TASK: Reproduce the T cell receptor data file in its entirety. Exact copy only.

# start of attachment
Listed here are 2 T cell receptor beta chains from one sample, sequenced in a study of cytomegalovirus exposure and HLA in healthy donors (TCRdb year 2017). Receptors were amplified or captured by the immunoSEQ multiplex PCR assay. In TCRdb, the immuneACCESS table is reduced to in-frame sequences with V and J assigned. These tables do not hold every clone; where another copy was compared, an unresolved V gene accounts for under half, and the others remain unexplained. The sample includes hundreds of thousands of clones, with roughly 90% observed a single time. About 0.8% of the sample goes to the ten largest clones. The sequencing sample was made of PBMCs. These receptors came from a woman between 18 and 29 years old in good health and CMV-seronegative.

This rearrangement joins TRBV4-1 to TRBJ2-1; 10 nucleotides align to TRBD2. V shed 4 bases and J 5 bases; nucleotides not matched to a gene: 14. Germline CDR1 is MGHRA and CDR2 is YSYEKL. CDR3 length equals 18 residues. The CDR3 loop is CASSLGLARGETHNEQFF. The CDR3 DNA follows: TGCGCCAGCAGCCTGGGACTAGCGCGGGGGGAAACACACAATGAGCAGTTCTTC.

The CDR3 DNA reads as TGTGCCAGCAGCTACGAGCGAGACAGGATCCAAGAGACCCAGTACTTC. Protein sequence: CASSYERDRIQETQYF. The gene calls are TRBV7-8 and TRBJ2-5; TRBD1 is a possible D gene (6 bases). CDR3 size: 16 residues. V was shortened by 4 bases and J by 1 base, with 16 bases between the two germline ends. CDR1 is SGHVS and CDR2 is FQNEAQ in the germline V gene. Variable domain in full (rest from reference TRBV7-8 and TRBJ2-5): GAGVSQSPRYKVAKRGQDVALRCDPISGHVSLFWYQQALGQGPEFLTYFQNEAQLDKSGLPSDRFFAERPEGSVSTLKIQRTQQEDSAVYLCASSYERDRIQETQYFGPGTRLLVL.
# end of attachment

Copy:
Listed here are 2 T cell receptor beta chains from one sample, sequenced in a study of cytomegalovirus exposure and HLA in healthy donors (TCRdb year 2017). Receptors were amplified or captured by the immunoSEQ multiplex PCR assay. In TCRdb, the immuneACCESS table is reduced to in-frame sequences with V and J assigned. These tables do not hold every clone; where another copy was compared, an unresolved V gene accounts for under half, and the others remain unexplained. The sample includes hundreds of thousands of clones, with roughly 90% observed a single time. About 0.8% of the sample goes to the ten largest clones. The sequencing sample was made of PBMCs. These receptors came from a woman between 18 and 29 years old in good health and CMV-seronegative.

This rearrangement joins TRBV4-1 to TRBJ2-1; 10 nucleotides align to TRBD2. V shed 4 bases and J 5 bases; nucleotides not matched to a gene: 14. Germline CDR1 is MGHRA and CDR2 is YSYEKL. CDR3 length equals 18 residues. The CDR3 loop is CASSLGLARGETHNEQFF. The CDR3 DNA follows: TGCGCCAGCAGCCTGGGACTAGCGCGGGGGGAAACACACAATGAGCAGTTCTTC.

The CDR3 DNA reads as TGTGCCAGCAGCTACGAGCGAGACAGGATCCAAGAGACCCAGTACTTC. Protein sequence: CASSYERDRIQETQYF. The gene calls are TRBV7-8 and TRBJ2-5; TRBD1 is a possible D gene (6 bases). CDR3 size: 16 residues. V was shortened by 4 bases and J by 1 base, with 16 bases between the two germline ends. CDR1 is SGHVS and CDR2 is FQNEAQ in the germline V gene. Variable domain in full (rest from reference TRBV7-8 and TRBJ2-5): GAGVSQSPRYKVAKRGQDVALRCDPISGHVSLFWYQQALGQGPEFLTYFQNEAQLDKSGLPSDRFFAERPEGSVSTLKIQRTQQEDSAVYLCASSYERDRIQETQYFGPGTRLLVL.